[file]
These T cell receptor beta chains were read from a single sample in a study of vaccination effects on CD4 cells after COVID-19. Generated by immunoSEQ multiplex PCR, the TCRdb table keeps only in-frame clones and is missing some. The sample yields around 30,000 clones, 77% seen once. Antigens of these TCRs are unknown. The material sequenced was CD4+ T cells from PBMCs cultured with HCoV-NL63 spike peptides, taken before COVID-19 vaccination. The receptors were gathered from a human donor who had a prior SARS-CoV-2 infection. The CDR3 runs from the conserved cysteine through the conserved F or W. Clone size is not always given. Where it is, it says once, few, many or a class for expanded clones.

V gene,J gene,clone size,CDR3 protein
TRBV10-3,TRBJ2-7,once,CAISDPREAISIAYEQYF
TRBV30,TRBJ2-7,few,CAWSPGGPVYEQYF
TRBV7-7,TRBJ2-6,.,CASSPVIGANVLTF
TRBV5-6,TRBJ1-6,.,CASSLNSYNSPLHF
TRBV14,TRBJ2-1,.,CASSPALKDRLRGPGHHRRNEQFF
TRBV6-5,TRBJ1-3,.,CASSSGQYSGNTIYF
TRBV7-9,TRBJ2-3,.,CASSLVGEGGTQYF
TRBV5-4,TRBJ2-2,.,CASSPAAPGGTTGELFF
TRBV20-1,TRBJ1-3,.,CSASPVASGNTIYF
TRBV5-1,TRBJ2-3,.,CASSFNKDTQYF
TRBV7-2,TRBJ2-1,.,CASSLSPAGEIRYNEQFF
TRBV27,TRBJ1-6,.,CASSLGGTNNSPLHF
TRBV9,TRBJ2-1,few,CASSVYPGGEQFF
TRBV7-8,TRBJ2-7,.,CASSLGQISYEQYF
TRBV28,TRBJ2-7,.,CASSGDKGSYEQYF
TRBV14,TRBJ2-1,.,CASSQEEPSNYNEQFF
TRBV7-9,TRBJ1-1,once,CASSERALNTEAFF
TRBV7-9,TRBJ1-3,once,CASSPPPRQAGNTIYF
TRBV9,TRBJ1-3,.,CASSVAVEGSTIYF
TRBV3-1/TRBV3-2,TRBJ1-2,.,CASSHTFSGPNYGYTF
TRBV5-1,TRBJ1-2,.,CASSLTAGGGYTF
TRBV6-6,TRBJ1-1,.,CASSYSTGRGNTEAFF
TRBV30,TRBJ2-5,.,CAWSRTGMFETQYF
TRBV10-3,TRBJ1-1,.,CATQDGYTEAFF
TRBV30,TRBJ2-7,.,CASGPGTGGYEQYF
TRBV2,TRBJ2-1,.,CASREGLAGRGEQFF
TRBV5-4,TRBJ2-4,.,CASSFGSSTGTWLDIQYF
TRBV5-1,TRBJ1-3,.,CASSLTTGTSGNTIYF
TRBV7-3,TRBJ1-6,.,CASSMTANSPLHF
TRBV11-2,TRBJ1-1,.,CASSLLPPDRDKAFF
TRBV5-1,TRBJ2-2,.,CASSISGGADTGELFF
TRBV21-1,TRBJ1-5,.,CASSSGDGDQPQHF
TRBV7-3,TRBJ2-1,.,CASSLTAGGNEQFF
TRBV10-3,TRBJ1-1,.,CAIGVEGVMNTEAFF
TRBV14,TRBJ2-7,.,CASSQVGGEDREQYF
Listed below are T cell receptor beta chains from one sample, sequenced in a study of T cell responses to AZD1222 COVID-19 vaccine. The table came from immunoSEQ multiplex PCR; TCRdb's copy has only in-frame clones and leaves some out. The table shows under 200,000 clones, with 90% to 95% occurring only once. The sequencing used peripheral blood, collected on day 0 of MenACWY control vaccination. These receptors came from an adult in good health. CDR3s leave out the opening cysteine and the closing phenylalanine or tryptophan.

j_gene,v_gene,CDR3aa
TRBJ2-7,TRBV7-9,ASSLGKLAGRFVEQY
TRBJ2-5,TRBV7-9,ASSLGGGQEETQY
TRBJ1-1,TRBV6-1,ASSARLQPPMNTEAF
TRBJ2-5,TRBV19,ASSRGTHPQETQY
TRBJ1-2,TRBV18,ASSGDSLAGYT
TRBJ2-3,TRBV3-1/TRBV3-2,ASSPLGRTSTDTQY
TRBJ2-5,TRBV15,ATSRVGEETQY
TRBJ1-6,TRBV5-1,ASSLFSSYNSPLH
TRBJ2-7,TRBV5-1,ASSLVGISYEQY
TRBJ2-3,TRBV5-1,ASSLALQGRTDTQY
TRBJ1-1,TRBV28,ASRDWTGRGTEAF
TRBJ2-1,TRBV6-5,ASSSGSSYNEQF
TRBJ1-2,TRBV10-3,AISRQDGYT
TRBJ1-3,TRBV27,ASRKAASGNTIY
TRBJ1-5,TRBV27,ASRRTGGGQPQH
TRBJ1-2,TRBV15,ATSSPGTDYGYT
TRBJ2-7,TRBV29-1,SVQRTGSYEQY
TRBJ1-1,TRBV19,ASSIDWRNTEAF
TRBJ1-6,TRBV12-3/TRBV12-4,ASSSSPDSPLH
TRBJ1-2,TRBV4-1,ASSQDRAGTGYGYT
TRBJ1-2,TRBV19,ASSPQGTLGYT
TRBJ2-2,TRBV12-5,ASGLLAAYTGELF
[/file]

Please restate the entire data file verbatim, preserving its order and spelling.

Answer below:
These T cell receptor beta chains were read from a single sample in a study of vaccination effects on CD4 cells after COVID-19. Generated by immunoSEQ multiplex PCR, the TCRdb table keeps only in-frame clones and is missing some. The sample yields around 30,000 clones, 77% seen once. Antigens of these TCRs are unknown. The material sequenced was CD4+ T cells from PBMCs cultured with HCoV-NL63 spike peptides, taken before COVID-19 vaccination. The receptors were gathered from a human donor who had a prior SARS-CoV-2 infection. The CDR3 runs from the conserved cysteine through the conserved F or W. Clone size is not always given. Where it is, it says once, few, many or a class for expanded clones.

V gene,J gene,clone size,CDR3 protein
TRBV10-3,TRBJ2-7,once,CAISDPREAISIAYEQYF
TRBV30,TRBJ2-7,few,CAWSPGGPVYEQYF
TRBV7-7,TRBJ2-6,.,CASSPVIGANVLTF
TRBV5-6,TRBJ1-6,.,CASSLNSYNSPLHF
TRBV14,TRBJ2-1,.,CASSPALKDRLRGPGHHRRNEQFF
TRBV6-5,TRBJ1-3,.,CASSSGQYSGNTIYF
TRBV7-9,TRBJ2-3,.,CASSLVGEGGTQYF
TRBV5-4,TRBJ2-2,.,CASSPAAPGGTTGELFF
TRBV20-1,TRBJ1-3,.,CSASPVASGNTIYF
TRBV5-1,TRBJ2-3,.,CASSFNKDTQYF
TRBV7-2,TRBJ2-1,.,CASSLSPAGEIRYNEQFF
TRBV27,TRBJ1-6,.,CASSLGGTNNSPLHF
TRBV9,TRBJ2-1,few,CASSVYPGGEQFF
TRBV7-8,TRBJ2-7,.,CASSLGQISYEQYF
TRBV28,TRBJ2-7,.,CASSGDKGSYEQYF
TRBV14,TRBJ2-1,.,CASSQEEPSNYNEQFF
TRBV7-9,TRBJ1-1,once,CASSERALNTEAFF
TRBV7-9,TRBJ1-3,once,CASSPPPRQAGNTIYF
TRBV9,TRBJ1-3,.,CASSVAVEGSTIYF
TRBV3-1/TRBV3-2,TRBJ1-2,.,CASSHTFSGPNYGYTF
TRBV5-1,TRBJ1-2,.,CASSLTAGGGYTF
TRBV6-6,TRBJ1-1,.,CASSYSTGRGNTEAFF
TRBV30,TRBJ2-5,.,CAWSRTGMFETQYF
TRBV10-3,TRBJ1-1,.,CATQDGYTEAFF
TRBV30,TRBJ2-7,.,CASGPGTGGYEQYF
TRBV2,TRBJ2-1,.,CASREGLAGRGEQFF
TRBV5-4,TRBJ2-4,.,CASSFGSSTGTWLDIQYF
TRBV5-1,TRBJ1-3,.,CASSLTTGTSGNTIYF
TRBV7-3,TRBJ1-6,.,CASSMTANSPLHF
TRBV11-2,TRBJ1-1,.,CASSLLPPDRDKAFF
TRBV5-1,TRBJ2-2,.,CASSISGGADTGELFF
TRBV21-1,TRBJ1-5,.,CASSSGDGDQPQHF
TRBV7-3,TRBJ2-1,.,CASSLTAGGNEQFF
TRBV10-3,TRBJ1-1,.,CAIGVEGVMNTEAFF
TRBV14,TRBJ2-7,.,CASSQVGGEDREQYF
Listed below are T cell receptor beta chains from one sample, sequenced in a study of T cell responses to AZD1222 COVID-19 vaccine. The table came from immunoSEQ multiplex PCR; TCRdb's copy has only in-frame clones and leaves some out. The table shows under 200,000 clones, with 90% to 95% occurring only once. The sequencing used peripheral blood, collected on day 0 of MenACWY control vaccination. These receptors came from an adult in good health. CDR3s leave out the opening cysteine and the closing phenylalanine or tryptophan.

j_gene,v_gene,CDR3aa
TRBJ2-7,TRBV7-9,ASSLGKLAGRFVEQY
TRBJ2-5,TRBV7-9,ASSLGGGQEETQY
TRBJ1-1,TRBV6-1,ASSARLQPPMNTEAF
TRBJ2-5,TRBV19,ASSRGTHPQETQY
TRBJ1-2,TRBV18,ASSGDSLAGYT
TRBJ2-3,TRBV3-1/TRBV3-2,ASSPLGRTSTDTQY
TRBJ2-5,TRBV15,ATSRVGEETQY
TRBJ1-6,TRBV5-1,ASSLFSSYNSPLH
TRBJ2-7,TRBV5-1,ASSLVGISYEQY
TRBJ2-3,TRBV5-1,ASSLALQGRTDTQY
TRBJ1-1,TRBV28,ASRDWTGRGTEAF
TRBJ2-1,TRBV6-5,ASSSGSSYNEQF
TRBJ1-2,TRBV10-3,AISRQDGYT
TRBJ1-3,TRBV27,ASRKAASGNTIY
TRBJ1-5,TRBV27,ASRRTGGGQPQH
TRBJ1-2,TRBV15,ATSSPGTDYGYT
TRBJ2-7,TRBV29-1,SVQRTGSYEQY
TRBJ1-1,TRBV19,ASSIDWRNTEAF
TRBJ1-6,TRBV12-3/TRBV12-4,ASSSSPDSPLH
TRBJ1-2,TRBV4-1,ASSQDRAGTGYGYT
TRBJ1-2,TRBV19,ASSPQGTLGYT
TRBJ2-2,TRBV12-5,ASGLLAAYTGELF